What Should You Actually Do When You Get a Rat in Your Wrap or a Frog In Your Salad?
An out-the-door lunchtime line at Chop't on July 9, the day after the Rat Wrap story broke.
Photo by Jack Buehrer, who didn't have lunch there
Another month, another soul-destroyingly disgusting foreign object in some poor unfortunate diner's food. On Tuesday, Gothamist brought us the story of the Rat Wrap, in which some anonymous guy at a law firm apparently ordered lunch delivered from Chop't on Pine Street in the Financial District and got an extra party favor, in the form of a whole damn rodent tucked away amongst the lettuce. (It looks like a mouse to us, but we'll bow to the alliterative superiority of the term "Rat Wrap.") Two of his colleagues tweeted about the incident, one with a stomach-turning photo, and RatGate was born.
This is, as you might recall, the second story in six months that Gothamist has brought us about horrible food extras: back in December, the same reporter, Nell Casey, got a tip about a frog in someone's Pret a Manger salad.
There are two possible things at play, here: 1: Gothamist reporter Nell Casey is putting horrible stuff in people's food for blog material, or 2: Occasionally, an un-fun extra makes its way into even the most innocuous of foodstuffs. For people who let others prepare their food as much as New Yorkers do, these incidents, rare though they are, tap into a deep-seated anxiety about cleanliness.
In the case of the Frog Salad, Pret a Manger issued a statement saying they were "looking into the matter" and didn't comment further. But Chop't co-founder Tony Shure seemed stricken by the whole thing, tweeting a series of apologies at the people who tweeted the rat photo, along with his phone number:
@stevenhenderso Oh my God. So sorry. This is an emergency. Please call me at 917-742-7463. - Tony Shure, Founder
— Chop't Salad (@Chopt) July 8, 2014
— Chop't Salad (@Chopt) July 8, 2014
Shure did not immediately respond to a request for comment from the Voice. It's still not clear how the rat ended up in the delivery (also not clear how the rat ended up there whole. Those people at Chop't take their name very seriously. Those salads are pulverized.)
After the media furor started, both people who had tweeted about the rat quickly deleted those tweets, although one of them, Julia Casteleiro, did add this:
believe what you want to - I sure wish I didnt see it. It could have been any place -restaurants need to be inspected more than once a year!
— Julia Casteleiro (@Jcassssss) July 9, 2014
Chop't also issued two statements on its website, the first saying they'd closed the facility for the day and called the Health Department for an immediate inspection. The second said there was no evidence of "rodent activity" anywhere in the restaurant, adding: "[T]he company is now conducting a thorough investigation to determine the cause of this unfortunate incident. Reports that a disgruntled employee was involved in this incident are completely false."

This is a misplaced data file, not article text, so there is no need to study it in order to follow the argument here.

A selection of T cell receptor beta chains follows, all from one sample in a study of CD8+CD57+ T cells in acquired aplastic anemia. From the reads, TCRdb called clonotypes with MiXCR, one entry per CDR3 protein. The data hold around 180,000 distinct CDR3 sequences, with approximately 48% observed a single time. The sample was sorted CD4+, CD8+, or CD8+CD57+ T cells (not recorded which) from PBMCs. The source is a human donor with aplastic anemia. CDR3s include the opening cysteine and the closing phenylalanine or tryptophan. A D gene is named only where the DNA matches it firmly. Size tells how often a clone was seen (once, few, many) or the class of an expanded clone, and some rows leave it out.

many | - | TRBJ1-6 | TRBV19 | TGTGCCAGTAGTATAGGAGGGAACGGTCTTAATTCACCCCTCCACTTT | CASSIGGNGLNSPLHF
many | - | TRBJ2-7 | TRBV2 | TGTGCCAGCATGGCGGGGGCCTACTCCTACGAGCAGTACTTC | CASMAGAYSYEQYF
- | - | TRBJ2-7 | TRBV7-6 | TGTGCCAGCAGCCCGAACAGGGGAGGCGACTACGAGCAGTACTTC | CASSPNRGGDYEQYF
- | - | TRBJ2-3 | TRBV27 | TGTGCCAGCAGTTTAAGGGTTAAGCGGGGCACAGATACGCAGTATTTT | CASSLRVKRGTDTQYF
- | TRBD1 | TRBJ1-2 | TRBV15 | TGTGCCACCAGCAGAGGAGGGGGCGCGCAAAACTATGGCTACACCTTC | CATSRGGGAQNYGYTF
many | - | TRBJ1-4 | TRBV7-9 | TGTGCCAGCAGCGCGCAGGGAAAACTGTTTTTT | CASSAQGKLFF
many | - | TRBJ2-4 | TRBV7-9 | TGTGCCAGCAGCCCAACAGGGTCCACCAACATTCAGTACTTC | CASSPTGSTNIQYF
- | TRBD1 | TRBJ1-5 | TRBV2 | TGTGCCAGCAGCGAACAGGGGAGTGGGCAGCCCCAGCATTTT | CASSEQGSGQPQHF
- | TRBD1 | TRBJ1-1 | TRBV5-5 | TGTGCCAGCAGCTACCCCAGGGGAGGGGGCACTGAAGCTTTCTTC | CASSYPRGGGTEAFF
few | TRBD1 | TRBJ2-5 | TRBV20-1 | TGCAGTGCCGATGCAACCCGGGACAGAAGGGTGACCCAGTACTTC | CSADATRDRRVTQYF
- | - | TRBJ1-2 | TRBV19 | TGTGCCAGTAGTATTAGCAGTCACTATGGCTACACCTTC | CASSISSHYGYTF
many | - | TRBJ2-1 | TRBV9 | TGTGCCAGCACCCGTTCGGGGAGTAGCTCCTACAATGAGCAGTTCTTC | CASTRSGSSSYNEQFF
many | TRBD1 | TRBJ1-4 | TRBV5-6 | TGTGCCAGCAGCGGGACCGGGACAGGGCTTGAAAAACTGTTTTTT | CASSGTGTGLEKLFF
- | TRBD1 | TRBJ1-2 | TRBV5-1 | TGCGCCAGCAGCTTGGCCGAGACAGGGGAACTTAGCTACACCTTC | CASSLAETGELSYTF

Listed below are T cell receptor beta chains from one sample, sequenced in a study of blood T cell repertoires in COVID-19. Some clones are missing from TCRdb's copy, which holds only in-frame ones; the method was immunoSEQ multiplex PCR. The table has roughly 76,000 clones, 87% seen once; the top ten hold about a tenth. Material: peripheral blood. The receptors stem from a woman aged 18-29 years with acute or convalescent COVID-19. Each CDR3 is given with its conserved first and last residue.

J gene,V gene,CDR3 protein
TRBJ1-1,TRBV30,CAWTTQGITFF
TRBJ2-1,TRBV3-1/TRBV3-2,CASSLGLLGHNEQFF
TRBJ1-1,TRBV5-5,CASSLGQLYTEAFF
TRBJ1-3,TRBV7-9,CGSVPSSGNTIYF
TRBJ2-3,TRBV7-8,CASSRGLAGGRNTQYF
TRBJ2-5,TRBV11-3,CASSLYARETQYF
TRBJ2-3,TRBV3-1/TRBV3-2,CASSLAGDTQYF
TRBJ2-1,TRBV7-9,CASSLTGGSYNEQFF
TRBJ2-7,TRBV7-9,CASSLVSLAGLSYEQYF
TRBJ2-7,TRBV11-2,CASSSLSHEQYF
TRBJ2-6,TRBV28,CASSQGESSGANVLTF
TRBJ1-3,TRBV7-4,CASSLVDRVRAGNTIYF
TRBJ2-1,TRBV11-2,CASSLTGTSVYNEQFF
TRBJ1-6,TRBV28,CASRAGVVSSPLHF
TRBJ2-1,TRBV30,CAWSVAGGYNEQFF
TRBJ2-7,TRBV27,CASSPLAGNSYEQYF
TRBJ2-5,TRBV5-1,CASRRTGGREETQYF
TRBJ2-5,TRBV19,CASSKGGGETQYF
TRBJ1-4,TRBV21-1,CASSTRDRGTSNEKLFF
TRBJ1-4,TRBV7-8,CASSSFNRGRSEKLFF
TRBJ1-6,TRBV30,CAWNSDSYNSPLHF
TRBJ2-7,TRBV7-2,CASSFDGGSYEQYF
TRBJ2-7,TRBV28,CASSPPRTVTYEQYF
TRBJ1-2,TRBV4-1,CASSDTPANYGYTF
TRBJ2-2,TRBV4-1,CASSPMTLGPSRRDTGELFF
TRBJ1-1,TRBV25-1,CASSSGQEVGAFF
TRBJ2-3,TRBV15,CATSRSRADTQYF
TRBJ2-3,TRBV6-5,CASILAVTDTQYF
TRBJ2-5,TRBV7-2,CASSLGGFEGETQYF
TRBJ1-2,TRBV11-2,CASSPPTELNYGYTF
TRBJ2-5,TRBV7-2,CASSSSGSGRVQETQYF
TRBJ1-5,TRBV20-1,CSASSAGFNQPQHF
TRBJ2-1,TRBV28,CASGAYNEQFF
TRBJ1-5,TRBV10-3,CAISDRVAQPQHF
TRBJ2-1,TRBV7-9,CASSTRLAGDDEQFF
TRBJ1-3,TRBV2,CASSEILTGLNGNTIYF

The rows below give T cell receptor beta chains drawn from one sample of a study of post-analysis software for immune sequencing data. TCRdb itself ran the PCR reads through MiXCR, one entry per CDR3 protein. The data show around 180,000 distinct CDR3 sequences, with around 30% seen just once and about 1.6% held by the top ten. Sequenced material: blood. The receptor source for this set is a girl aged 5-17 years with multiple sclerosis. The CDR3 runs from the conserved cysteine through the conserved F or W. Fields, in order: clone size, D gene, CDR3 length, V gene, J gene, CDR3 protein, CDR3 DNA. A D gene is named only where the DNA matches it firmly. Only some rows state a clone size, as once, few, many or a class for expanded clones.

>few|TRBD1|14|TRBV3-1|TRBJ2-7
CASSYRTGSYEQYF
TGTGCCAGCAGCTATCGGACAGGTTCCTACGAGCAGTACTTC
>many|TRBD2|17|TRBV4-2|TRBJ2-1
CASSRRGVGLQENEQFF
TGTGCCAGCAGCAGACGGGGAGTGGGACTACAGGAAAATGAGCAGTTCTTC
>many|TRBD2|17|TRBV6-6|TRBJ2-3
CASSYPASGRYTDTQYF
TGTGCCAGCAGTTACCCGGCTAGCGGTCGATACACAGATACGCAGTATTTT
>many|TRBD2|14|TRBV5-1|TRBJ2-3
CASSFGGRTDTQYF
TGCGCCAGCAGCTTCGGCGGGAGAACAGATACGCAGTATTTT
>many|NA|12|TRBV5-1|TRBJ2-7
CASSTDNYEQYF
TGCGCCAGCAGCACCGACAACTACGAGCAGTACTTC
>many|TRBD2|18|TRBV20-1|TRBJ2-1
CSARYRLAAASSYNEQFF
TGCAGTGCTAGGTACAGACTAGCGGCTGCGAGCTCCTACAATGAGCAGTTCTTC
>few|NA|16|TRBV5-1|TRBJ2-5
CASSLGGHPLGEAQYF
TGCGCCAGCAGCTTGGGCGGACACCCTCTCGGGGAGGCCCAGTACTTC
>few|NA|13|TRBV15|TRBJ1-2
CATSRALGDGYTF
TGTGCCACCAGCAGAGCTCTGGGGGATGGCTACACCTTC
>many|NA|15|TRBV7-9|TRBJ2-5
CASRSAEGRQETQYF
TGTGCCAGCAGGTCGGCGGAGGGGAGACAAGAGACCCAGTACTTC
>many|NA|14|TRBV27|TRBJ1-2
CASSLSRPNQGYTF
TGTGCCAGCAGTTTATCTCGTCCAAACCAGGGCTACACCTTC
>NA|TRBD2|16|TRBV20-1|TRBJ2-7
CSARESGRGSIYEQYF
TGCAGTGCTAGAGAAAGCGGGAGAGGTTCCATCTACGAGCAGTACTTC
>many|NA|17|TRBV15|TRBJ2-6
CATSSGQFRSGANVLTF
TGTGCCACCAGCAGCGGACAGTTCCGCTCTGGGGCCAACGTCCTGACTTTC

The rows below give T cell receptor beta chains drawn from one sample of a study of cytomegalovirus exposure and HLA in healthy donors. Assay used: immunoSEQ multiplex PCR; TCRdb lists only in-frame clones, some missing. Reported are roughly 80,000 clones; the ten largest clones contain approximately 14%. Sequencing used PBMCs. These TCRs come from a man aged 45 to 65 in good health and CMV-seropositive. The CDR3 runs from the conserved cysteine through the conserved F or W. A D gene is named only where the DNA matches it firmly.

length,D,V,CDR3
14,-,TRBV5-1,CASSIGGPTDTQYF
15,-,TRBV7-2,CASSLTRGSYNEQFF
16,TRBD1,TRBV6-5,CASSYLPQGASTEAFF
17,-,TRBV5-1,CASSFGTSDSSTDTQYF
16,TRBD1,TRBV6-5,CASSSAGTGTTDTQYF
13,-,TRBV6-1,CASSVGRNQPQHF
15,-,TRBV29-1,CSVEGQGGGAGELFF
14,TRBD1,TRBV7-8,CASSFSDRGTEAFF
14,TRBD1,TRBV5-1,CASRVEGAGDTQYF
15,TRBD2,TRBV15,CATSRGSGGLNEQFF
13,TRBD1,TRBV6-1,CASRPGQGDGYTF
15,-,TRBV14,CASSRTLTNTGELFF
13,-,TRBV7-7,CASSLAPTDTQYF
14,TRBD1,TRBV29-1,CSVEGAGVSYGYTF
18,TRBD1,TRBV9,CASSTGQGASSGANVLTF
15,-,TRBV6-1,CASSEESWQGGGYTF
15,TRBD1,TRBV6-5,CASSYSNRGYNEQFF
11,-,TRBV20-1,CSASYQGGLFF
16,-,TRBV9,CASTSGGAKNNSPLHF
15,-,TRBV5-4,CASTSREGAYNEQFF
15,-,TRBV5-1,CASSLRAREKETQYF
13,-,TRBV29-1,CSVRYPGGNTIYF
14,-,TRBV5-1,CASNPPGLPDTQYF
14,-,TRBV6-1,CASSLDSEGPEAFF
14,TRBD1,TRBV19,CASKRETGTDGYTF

A Health Department spokesperson confirmed that with us via email: "The owners of Chop't closed the establishment voluntarily and requested an inspection, which was conducted this morning. We found no evidence of vermin or conditions conducive to vermin, and they re-opened." At lunchtime, as you can see from the above photo, there was, as always, a line out the door.
So what should you do if you face your own rat-in-the-mayo situation? The Health Department would really, really appreciate it if you called 311, in addition to or maybe even before tweeting about the incident: "If a customer finds a foreign object in their food, they should call 311 to file a complaint and alert the restaurant."
But we know what you're really thinking, in your innermost heart where bad thoughts live: should you sue? Should you sue for a lot of money? (No one involved in the Chop't incident has spoken about suing; the person who actually ordered the Rat Wrap hasn't been identified. We're only speaking hypothetically here.)
Craig Rosenbaum is an attorney at Rosenbaum & Rosenbaum, a personal injury and medical malpractice firm. He too would recommend calling the Health Department before speed-dialing a lawyer or informing the Internet: "I'd have no problem with someone tweeting this out. But to me it's more important that these restaurants clean it up a little bit. I mean, we all eat there."
Rosenbaum is also not sure how effective a lawsuit would be in the case of finding something gross in your food before you consume it, although he stressed that he'd need to know more about the details of a particular incident to know whether someone had a strong case.
"With any lawsuit, you have liability and damages," he adds. "Liability meaning someone who's wrong, damages meaning what happened to you. Obviously there's liability in that an employee allowed a frog, a rat, whatever, to get into the sandwich or salad. But are there damages? Is someone injured? You don't have a personal injury action unless you're injured. I'm disgusted, but am I really damaged? That might be for a jury to tell me. If I take a bite and eat the head of a rat and swallow it, I'm clearly more damaged than if I just saw the head of it on my plate."
We certainly feel damaged just by thinking about it. Let's all just skip lunch forever.
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